Archaeologists Find 1,800-Year-Old Wall Carving Of A Penis
Hadrian’s Wall was a barrier constructed by the Romans to protect them from enemy hordes of barbarians. What remains of the structure is millennia old, and it remains a testament to its structural integrity to this day.
Repairs were often required, of course, for which loyal soldiers dutifully lugged sandstone materials around and patched up areas threatening to crumble. When these Romans got bored enough, however, it seems they left their mark in more ways than one.
Newcastle University and Historic England archeologists have partnered with each other to record the newly discovered inscriptions — including caricatures, phrases, and even penis rendering, Historic England reported.
Colloquially known as “The Written Rock of Gelt,” researchers have learned a lot by descending down the Thirty-foot quarry in Cumbria, as the sandstone’s illustrative markings explore the military mindset involved in these repair works and how they passed the time.
One inscription, “APRO ET MAXIMO CONSVLIBVS OFICINA MERCATI,” dates the carving back to 207 AD when Hadrian’s Wall underwent extensive repairs and renewals under the consulate of Aper and Maximus.
The phallus — used as a symbol of good luck by the Romans of the time — is only one of many carvings still being found. “The Written Rock of Gelt” was previously thought to consist of 9 Roman inscriptions, and while only 6 of them are currently legible, more are expected to be found.
The insight provided by this historical piece of stone also points to the army’s personal feelings about their superior, with the caricature of an officer presumably in charge of repairs making up one of the wall’s carvings.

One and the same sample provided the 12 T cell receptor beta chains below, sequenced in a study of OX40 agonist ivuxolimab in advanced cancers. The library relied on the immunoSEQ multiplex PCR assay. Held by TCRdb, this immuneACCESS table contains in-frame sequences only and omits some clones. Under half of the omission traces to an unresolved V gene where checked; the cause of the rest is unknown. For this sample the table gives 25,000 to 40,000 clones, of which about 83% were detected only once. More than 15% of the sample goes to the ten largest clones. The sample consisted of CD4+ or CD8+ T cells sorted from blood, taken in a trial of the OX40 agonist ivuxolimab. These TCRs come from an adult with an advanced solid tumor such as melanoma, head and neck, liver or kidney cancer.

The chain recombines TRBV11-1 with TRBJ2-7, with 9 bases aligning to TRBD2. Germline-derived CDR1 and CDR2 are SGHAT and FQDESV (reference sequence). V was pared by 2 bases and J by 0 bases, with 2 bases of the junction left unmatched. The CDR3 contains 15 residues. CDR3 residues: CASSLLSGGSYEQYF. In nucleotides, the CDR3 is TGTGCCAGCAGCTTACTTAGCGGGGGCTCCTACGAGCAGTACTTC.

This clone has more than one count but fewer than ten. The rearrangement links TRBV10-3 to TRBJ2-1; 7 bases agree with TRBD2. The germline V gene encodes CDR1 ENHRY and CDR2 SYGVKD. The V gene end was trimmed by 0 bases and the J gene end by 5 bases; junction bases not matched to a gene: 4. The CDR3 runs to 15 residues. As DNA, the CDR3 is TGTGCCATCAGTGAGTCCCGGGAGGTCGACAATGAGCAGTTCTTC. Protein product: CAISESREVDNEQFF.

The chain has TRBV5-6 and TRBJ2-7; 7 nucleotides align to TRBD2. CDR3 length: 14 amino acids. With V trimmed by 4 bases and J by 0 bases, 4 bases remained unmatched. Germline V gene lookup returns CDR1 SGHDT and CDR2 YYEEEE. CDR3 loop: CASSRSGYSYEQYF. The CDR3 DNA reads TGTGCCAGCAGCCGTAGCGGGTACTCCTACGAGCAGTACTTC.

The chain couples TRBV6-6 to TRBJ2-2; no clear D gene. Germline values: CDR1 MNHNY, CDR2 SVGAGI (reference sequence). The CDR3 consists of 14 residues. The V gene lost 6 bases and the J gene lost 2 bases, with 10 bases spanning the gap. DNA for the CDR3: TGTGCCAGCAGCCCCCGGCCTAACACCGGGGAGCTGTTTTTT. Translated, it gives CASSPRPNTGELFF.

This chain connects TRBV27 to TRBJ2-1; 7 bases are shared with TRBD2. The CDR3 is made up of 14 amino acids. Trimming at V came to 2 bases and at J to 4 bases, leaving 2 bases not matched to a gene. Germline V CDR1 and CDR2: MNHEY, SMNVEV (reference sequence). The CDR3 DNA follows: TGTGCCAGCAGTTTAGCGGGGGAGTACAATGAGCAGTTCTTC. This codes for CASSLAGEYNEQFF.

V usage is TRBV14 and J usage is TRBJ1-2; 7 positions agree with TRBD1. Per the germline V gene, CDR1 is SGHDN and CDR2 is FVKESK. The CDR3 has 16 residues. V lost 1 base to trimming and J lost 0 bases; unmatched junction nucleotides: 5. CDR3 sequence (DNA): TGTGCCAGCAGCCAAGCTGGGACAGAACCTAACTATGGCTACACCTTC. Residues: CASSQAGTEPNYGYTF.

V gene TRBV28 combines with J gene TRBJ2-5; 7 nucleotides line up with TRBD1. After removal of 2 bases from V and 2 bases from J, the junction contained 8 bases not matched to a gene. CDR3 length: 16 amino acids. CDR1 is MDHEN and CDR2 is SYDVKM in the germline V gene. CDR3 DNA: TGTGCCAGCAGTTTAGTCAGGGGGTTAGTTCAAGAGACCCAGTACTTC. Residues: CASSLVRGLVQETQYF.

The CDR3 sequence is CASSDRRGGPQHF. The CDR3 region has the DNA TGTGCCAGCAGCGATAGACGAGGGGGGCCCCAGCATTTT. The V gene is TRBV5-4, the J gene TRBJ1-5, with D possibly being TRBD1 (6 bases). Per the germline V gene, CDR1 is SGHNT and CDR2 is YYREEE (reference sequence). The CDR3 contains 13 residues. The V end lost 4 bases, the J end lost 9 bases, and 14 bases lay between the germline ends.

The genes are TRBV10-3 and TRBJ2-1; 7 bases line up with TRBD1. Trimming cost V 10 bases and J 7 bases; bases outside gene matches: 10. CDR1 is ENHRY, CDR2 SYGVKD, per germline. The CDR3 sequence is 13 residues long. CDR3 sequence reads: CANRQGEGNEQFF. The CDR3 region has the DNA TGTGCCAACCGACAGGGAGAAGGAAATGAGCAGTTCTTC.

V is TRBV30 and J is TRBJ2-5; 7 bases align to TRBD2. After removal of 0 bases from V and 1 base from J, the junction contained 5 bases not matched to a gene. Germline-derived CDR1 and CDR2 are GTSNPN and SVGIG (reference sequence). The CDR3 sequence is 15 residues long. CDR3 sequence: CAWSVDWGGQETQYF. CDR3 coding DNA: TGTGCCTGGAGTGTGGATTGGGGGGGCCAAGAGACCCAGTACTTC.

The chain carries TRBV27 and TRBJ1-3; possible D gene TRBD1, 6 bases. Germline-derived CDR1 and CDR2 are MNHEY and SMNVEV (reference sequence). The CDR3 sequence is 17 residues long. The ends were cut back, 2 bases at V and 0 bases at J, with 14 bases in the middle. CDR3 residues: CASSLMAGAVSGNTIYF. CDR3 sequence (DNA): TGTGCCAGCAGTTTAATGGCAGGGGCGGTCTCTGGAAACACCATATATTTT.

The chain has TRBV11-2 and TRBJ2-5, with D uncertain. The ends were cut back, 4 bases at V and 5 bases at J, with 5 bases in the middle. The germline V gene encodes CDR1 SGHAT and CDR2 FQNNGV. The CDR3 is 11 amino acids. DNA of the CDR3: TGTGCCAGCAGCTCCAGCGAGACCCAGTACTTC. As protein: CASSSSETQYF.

“These inscriptions are probably the most important on the Wall frontier of Hadrian at Gelt Forest,” said Mike Collins, Historic England’s Inspector of Ancient Monuments for Hadrian’s Wall.
“They provide insight into the organization of the vast construction project that Hadrian’s Wall was, as well as some very human and personal touches, such as the caricatures of their commanding officer inscribed by one group of soldiers.”
These discoveries are particularly exciting to those at the site because access to view these carvings was essentially shut down in the 1980s after the established path collapsed into a gorge of the adjacent Gelt River.
Unfortunately, the wall has been exposed to a great deal of water erosion since then — which makes recording its carvings all the more important.
“These inscriptions are highly vulnerable to further gradual decay,” said Ian Haynes, Newcastle University professor of archeology.
“This is a great opportunity to record them in 2019, using the best modern technology to protect their ability to study them in the future.”
Practically speaking, this means using ropes to descend into the quarry — and using laser scanning technology to record inscriptions as much as possible in detail. These scans are then processed for further study by computers into digital, three–dimensional models. Perhaps the most amazing thing about this historic venture is that, for the first time in nearly 40 years, the public will be able to see these carvings closely, albeit digitally.